Study Reveals the Earliest Use Of Cocoa and Chocolate

Study Reveals the Earliest Use Of Cocoa and Chocolate

After you come home late from a busy day of work, you barely have the energy to cook a meal for yourself. Baking a cake or just any other dessert almost seems impossible. But what if you get sugar cravings at night after having food?

Some people choose to ignore it while others satisfy their cravings with the easiest and most convenient option – chocolate!

Who does not like chocolate? You are highly unlikely to come across any person who does not enjoy chocolate in any of its forms. Whether it is a bar of dark chocolate or your favorite chocolate cupcake, chocolate always helps in uplifting your mood.

Chocolate is made using cacao, or what is called cocoa now, beans,  the seeds of Theobroma cacao as well as the cacao tree. The percentage of chocolate present in your favorite form and type varies.

You are most probably well aware of chocolate types and forms but did you know that chocolate is just not a comfort food?

Consuming dark chocolate can not only make you happy but also provide numerous health benefits. Research has shown that eating dark chocolate can improve memory and concentration, is good for the health of the heart and helps in better vision.

It is not only you. The ancients tribes such as the Aztecs and Maya made ‘sacred drinks’ using cacao beans some 3,900 years ago. They were even used as currency!

This was the earliest known use of cacao until now. New research has shown that humans might have been using cacao and chocolate even before these tribes. The study is in published in the journal  Nature Ecology & Evolution.

Read the study here. 

What Did the Study Show?

The team of researchers in this study came from many different institutions including the University of British Columbia in Vancouver, Canada and many more. They begin the study by investigating the genomes of several cacao trees.

The main purpose behind doing so was to look for specific indications of diversity. Finding them would mean that there is a possibility of earlier domestications. Before this study, the domestication of cacao trees is believed to originate in Central America.

However, the researchers found that the domestication of  Theobroma cacao was done before in equatorial South America. In addition, it may have also occurred a thousand years than the suggested time period in older studies.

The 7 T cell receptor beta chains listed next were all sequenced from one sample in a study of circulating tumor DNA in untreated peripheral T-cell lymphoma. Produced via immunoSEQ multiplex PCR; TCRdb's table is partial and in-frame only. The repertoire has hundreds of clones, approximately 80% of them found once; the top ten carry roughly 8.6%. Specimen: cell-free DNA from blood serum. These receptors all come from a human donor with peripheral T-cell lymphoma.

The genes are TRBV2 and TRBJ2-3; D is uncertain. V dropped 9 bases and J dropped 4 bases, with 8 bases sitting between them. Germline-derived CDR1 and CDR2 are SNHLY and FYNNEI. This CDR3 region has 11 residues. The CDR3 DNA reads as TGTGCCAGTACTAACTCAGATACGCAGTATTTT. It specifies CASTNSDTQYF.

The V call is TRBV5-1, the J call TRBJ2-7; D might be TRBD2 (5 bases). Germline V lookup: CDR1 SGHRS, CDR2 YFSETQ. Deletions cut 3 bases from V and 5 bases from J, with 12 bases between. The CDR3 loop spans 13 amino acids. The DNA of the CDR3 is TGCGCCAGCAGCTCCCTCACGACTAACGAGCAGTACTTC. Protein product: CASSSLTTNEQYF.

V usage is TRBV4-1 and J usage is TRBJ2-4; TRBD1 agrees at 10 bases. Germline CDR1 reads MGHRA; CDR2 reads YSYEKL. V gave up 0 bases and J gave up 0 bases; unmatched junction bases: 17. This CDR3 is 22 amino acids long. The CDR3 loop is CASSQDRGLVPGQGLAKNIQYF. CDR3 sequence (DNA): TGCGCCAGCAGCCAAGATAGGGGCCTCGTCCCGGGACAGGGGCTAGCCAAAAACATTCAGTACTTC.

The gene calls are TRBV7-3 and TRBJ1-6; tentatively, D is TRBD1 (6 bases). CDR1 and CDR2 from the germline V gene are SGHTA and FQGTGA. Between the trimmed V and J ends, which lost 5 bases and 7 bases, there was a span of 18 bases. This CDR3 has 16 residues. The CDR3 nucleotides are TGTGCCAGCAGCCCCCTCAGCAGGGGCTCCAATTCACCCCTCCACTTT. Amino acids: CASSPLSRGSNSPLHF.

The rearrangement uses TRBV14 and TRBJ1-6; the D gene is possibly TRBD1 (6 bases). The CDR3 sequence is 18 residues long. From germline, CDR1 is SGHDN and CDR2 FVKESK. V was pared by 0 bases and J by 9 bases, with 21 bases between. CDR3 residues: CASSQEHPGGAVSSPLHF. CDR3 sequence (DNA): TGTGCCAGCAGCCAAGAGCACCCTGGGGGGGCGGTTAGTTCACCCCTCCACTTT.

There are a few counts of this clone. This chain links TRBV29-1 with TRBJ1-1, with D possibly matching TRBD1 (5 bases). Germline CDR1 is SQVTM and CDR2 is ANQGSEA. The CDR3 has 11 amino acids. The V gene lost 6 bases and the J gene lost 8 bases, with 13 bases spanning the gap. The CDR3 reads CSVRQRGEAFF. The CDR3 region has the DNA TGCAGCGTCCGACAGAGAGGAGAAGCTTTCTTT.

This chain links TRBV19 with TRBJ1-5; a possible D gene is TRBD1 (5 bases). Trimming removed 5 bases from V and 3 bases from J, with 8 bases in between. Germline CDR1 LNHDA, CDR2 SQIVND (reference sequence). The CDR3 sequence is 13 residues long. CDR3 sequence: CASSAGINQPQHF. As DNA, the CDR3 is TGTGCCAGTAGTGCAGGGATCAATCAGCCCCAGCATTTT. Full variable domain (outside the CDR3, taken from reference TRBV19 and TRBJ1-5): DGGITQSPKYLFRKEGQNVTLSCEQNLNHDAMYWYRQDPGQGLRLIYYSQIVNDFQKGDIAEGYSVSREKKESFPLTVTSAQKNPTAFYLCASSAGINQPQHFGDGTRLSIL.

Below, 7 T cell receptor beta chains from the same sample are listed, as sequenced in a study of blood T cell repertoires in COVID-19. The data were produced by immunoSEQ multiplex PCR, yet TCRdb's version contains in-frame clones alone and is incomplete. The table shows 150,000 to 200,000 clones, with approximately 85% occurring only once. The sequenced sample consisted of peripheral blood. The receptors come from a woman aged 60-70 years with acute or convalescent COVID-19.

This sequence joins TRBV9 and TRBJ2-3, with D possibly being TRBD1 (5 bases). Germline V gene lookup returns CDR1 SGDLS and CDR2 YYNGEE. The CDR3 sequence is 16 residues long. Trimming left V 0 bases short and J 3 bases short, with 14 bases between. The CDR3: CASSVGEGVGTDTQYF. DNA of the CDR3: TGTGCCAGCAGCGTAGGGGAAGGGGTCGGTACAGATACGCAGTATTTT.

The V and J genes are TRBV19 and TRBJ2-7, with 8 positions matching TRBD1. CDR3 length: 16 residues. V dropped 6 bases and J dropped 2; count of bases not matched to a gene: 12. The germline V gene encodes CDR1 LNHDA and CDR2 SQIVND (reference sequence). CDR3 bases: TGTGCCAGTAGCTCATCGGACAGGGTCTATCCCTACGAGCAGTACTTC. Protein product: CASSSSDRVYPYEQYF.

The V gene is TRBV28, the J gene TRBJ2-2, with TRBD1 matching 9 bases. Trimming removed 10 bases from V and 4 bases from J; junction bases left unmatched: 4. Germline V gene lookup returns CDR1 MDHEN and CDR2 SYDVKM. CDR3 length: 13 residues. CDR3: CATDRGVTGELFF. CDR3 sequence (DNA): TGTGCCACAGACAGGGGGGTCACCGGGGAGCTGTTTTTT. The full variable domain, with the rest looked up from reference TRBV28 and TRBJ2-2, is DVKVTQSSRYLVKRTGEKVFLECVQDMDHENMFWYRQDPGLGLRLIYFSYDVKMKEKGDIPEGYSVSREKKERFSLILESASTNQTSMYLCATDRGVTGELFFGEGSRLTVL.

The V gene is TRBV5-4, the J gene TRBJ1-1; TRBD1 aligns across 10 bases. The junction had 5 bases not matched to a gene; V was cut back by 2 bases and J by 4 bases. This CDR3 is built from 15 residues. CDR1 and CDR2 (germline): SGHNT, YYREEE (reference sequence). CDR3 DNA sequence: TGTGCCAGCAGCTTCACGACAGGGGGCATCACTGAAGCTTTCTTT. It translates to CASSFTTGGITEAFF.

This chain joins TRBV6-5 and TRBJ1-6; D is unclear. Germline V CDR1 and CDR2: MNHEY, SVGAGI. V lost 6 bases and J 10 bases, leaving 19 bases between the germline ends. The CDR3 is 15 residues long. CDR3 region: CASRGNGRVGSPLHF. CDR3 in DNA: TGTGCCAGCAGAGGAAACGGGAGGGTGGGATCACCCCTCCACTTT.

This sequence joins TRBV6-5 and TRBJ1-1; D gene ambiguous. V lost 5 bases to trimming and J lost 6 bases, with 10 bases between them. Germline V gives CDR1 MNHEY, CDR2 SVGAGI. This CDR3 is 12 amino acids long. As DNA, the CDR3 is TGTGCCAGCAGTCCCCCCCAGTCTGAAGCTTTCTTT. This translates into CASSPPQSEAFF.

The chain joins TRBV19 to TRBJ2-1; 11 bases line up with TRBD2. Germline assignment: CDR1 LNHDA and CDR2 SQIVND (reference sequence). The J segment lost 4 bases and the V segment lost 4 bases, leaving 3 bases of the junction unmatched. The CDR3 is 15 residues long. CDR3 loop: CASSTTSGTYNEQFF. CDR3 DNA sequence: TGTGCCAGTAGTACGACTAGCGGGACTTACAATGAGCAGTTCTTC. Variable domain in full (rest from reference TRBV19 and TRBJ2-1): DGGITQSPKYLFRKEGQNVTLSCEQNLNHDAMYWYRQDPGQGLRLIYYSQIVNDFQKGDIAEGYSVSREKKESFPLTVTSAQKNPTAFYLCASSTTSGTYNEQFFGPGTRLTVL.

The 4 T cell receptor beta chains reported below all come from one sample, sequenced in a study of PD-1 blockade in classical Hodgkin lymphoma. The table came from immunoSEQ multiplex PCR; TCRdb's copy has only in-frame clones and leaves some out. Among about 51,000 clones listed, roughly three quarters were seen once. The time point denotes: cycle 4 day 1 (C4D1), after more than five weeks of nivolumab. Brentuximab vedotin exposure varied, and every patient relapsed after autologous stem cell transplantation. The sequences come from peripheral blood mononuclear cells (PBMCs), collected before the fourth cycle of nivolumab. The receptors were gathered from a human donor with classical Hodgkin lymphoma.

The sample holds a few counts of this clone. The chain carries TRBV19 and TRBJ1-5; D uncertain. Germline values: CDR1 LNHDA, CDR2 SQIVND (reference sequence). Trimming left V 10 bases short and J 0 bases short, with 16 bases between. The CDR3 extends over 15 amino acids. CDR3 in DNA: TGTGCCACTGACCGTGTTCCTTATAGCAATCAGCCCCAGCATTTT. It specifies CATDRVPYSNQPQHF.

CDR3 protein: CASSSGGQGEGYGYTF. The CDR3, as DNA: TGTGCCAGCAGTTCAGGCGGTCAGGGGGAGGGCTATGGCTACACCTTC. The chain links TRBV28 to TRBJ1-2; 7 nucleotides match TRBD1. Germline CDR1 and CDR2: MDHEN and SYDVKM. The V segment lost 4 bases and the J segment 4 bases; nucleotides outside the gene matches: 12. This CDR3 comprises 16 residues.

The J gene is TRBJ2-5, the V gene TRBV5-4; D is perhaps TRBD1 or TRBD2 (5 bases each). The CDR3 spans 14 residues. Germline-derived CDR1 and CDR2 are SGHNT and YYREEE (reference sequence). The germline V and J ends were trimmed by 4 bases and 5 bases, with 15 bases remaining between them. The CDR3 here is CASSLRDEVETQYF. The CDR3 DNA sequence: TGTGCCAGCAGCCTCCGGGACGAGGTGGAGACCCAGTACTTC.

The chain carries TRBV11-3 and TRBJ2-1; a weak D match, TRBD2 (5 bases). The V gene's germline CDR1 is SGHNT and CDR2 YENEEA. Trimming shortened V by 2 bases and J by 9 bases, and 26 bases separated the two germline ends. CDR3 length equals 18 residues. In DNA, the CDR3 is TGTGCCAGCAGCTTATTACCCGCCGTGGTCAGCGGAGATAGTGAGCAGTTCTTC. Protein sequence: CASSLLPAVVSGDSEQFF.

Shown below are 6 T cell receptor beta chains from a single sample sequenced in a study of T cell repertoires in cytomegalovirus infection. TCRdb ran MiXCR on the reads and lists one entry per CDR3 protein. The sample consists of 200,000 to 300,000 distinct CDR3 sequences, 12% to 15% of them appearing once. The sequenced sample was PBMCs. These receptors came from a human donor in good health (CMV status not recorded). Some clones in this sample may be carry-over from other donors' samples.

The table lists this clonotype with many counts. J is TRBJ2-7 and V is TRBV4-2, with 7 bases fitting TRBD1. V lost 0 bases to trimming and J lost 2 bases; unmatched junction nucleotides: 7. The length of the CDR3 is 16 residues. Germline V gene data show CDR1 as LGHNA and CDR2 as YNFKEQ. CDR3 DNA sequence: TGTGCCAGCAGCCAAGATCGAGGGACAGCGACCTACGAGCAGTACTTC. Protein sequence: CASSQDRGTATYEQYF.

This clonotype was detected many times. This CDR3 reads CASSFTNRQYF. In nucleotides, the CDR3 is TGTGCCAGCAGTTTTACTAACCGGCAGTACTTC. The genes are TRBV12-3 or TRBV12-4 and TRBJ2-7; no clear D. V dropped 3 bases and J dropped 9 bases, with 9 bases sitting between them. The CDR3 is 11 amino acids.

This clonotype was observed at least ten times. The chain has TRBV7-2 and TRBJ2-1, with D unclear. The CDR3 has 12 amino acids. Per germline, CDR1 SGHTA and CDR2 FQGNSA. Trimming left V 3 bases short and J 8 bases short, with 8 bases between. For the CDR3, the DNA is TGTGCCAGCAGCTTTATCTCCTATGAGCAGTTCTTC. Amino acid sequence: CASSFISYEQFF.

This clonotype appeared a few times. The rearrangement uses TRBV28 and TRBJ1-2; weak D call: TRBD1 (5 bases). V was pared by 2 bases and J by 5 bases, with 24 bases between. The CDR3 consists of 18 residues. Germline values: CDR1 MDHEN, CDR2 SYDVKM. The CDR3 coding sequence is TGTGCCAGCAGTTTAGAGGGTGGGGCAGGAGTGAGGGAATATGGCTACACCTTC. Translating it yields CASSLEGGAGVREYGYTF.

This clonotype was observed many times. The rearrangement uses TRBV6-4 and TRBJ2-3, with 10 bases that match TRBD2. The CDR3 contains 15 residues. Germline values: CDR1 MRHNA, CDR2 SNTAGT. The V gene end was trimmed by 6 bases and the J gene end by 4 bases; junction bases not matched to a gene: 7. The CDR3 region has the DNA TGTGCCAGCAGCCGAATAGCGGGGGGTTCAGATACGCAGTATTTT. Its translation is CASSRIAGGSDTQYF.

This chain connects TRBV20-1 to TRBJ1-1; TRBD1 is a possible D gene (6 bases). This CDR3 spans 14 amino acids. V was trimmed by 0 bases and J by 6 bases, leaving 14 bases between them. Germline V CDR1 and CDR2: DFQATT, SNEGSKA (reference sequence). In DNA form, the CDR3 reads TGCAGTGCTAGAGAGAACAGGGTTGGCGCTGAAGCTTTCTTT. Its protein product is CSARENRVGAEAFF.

One of the leading authors of the study, Prof. Michael Blake, says:

“This new study shows us that people in the upper reaches of the Amazon basin, extending up into the foothills of the Andes in southeastern Ecuador, were harvesting and consuming cacao that appears to be a close relative of the type of cacao later used in Mexico and they were doing this 1,500 years earlier.”

Secondly, another evidence that backs up the claims of this research is the patterns on ancient pottery from the South American region. The patterns are a clue that the cultivation of cacao trees begin there and reached Central regions gradually.

What Were the Results?

To confirm their results further, the researchers also analyzed ancient pottery Santa Ana-La Florida in Ecuador. This originally belonged to and was made by the Mayo-Chinchipe some 5,450 years ago. Using three different methods – DNA sequences, starch grains, chemical biomarkers – the team confirmed that their theory was in fact true.

The  Mayo-Chinchipe people were the first ones to domesticate the cacao trees and this happens 1,500 years before they reached Central America.

According to the team, studying the histories of the commonly used foods today can help understand how humans came to where they are today. It may as well help with any developments in the future.

Hilary Jensen

Hilary is a Food Science and Nutrition graduate with specialization in diet planning and weight loss. She enjoys reading and writing on Food, Nutrition, Diet, Weight Loss, and General Health.

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